What was lost with the collapse of the Carolingian Frankish Empire was gained in Germany. Europe and the Catholic Church were saved by Otto II's victory over the Magyars (the Hungarians) in 955 at the Battle of Lechfeld. The German rulers then had the power and recognized authority to nominate Popes and bishops. The Catholic authorities orginally accepted this arrangement to mute the influence and power of Italian/Roman nobility. However, this arrangement stopped when Pope Boniface VIII (1073-1085) excommunicated Henry IV (1056-1106)over the Investature Controversy (who would invest the German bishops-the Pope or German rulers). This GRADUALLY led to the Catholic Church's (the Universal Church)independence from secular rulers.
Dawson did not exclude the Byzantine Greek Church and Western Civilization. Dawson argued that the Byzantines were more interested in using their supposed enemies against each other which interferred with missionary work. Yet, some of the German rulers' imperialism also alienated many of the Slavic people some of whom became Catholic such as the Polish and Hungarians. Dawson also explained the religious and political differences between the Latin Catholic West and the Byzantine East. Some of these differences were made worse by the Crusaders taking control of Constantinople in 1204. Dawson saw the earlier Crusades as Catholic and European unity which was ruined by political rivalries.
Dawson also gave credit to the gradual urbanization of Medieval Europe. The Medieval guilds developed a sense of religious and civic pride that were acceptable to urban residents. The guildsmen developed a sense of honest business and economic "fair play" that mostly avoided economic and social conflict. Dawson was clear that the guilds also provided charity and help to those who needed it. The guildsmen organzied Passion Plays and held the Catholic Church in their midst as a center of both religious liturgy and social influence. The rise of the Medieval cities started to end serfdom and the feudal system.
Dawson also connectes the Medieval towns with the expansion of learning-the rise of the universities. The older cathedral schools and monastic schools were not developed to handle large numbers of students. The schools at Monte Casino, Italy and at Bec in France were outstanding institutions, but they could not handle the increased number of students. Dawson contrasted the University of Paris(c. 1200), with its focus on philosophy and theology, with the University of Bologna (c. 1158). The latter university focused on Roman and Canon Law which were connected. The University of Bologna was organized by the studemts as a secular institution. The University of Paris took pride as a center of Catholic philosophy and theology so much so that law studies were excluded. The students at Paris were at times undisciplined, impetuous, etc. They had little respect for tradition and the past. Yet, they could be serious students especially when Peter Abelard (1079-1142) taught there. He was considered a master of logic and dialectics.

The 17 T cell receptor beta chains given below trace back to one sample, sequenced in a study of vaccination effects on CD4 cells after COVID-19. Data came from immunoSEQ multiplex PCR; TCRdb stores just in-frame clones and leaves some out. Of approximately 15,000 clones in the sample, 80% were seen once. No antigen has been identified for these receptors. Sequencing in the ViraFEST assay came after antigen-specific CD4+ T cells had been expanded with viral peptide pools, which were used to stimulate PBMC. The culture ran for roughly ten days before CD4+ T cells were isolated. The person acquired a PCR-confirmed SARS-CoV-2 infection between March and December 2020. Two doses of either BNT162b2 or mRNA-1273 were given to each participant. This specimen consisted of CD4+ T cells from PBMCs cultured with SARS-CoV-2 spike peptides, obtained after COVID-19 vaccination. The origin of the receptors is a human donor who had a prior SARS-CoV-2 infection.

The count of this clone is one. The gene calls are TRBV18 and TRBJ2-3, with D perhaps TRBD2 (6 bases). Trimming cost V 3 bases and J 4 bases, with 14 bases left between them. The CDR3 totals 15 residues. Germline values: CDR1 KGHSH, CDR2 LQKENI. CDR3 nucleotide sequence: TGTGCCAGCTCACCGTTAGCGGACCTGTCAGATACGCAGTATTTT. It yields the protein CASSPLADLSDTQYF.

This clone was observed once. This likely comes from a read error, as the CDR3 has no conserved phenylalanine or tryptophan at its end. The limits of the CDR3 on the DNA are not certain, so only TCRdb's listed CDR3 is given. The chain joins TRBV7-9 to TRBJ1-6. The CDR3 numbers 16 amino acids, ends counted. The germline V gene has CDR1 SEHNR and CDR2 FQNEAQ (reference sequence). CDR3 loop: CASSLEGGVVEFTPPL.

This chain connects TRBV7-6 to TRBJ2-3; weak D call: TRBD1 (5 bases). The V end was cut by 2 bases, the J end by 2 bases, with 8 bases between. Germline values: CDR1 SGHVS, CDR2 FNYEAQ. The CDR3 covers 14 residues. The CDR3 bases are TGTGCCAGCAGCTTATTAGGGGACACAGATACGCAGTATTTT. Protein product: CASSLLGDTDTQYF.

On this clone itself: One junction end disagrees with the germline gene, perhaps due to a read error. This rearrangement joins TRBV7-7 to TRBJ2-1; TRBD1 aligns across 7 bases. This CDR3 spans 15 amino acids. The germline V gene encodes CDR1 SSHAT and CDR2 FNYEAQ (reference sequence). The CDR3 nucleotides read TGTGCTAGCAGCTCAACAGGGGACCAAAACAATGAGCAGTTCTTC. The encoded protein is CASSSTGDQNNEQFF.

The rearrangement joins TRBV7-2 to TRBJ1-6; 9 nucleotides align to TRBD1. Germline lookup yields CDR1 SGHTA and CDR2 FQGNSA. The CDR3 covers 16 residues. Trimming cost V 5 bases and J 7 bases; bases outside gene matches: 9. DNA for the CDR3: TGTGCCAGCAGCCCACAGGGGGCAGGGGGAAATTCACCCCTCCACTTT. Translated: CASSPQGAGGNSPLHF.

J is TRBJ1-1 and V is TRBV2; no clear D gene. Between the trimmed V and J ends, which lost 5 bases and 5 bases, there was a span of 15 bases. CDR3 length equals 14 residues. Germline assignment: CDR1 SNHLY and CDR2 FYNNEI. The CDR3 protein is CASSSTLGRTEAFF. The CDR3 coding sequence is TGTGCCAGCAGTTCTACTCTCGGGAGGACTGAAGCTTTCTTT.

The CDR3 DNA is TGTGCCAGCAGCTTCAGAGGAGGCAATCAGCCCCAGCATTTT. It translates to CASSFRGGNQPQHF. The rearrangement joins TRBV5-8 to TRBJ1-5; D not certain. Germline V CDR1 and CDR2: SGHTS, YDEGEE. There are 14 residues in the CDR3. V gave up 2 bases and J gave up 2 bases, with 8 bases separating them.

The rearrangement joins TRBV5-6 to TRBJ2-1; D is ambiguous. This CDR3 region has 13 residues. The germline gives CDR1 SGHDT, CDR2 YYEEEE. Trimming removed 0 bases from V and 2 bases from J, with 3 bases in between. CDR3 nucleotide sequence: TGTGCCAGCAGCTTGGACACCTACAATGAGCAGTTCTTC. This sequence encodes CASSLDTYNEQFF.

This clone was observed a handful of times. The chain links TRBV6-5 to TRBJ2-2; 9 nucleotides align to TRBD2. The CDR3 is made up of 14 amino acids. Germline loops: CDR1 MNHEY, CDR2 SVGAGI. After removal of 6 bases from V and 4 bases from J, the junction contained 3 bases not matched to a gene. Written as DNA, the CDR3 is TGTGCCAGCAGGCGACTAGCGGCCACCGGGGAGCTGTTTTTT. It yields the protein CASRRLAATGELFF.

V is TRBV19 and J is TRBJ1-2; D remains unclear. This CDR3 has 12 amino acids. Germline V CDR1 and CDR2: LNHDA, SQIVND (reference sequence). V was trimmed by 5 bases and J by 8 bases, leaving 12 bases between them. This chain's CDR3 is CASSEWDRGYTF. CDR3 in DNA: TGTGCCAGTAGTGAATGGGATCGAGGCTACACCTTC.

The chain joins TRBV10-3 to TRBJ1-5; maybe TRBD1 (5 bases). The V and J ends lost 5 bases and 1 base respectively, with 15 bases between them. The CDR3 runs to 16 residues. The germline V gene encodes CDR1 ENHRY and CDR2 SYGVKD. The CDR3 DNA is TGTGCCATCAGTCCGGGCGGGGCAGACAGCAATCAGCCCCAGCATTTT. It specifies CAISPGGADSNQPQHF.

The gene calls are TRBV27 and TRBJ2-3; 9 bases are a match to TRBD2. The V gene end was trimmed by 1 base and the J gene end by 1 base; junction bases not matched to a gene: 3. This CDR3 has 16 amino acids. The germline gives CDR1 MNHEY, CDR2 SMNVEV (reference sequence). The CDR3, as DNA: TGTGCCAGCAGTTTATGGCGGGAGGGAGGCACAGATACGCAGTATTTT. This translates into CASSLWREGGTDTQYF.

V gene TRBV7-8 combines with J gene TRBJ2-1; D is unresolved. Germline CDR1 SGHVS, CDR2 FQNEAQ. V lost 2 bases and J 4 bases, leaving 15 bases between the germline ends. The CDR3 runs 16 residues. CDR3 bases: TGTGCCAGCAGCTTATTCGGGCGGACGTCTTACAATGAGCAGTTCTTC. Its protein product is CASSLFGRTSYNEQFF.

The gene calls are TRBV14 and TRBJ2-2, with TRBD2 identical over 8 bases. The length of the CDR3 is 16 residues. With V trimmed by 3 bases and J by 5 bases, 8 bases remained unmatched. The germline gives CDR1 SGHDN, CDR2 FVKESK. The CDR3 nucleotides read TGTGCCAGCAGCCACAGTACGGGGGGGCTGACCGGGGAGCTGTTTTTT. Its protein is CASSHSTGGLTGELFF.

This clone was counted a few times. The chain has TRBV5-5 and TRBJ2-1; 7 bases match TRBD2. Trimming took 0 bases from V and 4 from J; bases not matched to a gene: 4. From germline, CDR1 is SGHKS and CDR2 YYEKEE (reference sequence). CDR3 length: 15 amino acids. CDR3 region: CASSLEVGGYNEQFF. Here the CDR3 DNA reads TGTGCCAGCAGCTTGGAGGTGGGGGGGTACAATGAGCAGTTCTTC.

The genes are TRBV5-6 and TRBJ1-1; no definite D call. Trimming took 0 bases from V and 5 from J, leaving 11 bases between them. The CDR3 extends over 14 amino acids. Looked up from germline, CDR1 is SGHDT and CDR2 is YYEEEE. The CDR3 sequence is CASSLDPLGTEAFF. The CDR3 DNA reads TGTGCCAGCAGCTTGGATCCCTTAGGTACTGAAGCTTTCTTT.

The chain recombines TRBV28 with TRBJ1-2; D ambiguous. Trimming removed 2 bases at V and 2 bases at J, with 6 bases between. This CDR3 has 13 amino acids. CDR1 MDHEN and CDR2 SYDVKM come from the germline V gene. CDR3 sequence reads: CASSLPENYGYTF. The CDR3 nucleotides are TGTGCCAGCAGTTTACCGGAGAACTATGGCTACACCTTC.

Another well known scholar who taught at the University of Paris was St. Thomas Aquinas (1225-1274)whose synthesis of reason and faith is considered a work of genius. Dawson stated that rigid logic, careful debate, and reason not only had application to the study of philosophy and theology, but such emphasis on disciplined reason enhanced the study of science and mathematics. Men wanted to apply careful reason and disciplined learning to nature and the physical world which was assumed created by God who was The Unmoved Mover.
Dawson concluded this book with a section on vernacular literature. Dawson examined Langland's (c 1300s) PIERS THE PLOWMAN. This piece was written during the terrible Hundred Years War (1346-1453), the Black Death, the Shism in the Catholic Church (1377-1414), etc. These events were disasterous to Europe, the Catholic Faith, and culture. Yet, as Dawson stated from excerpts of vernacular literature, politcal instability, disease, economic situations, etc. are transitory while the Catholic Faith and Western Culture are permanent as long as Westen Civilization survives. This is a thoughtful book for anyone interested in the study of history.
Be that as it may, this is a marvelous book that shows the positive impact of Christianity on many aspects of human history, including the development of education through the university in the Middle Ages and into the Reformation. A very enlightening book packed full of interesting, valuable information.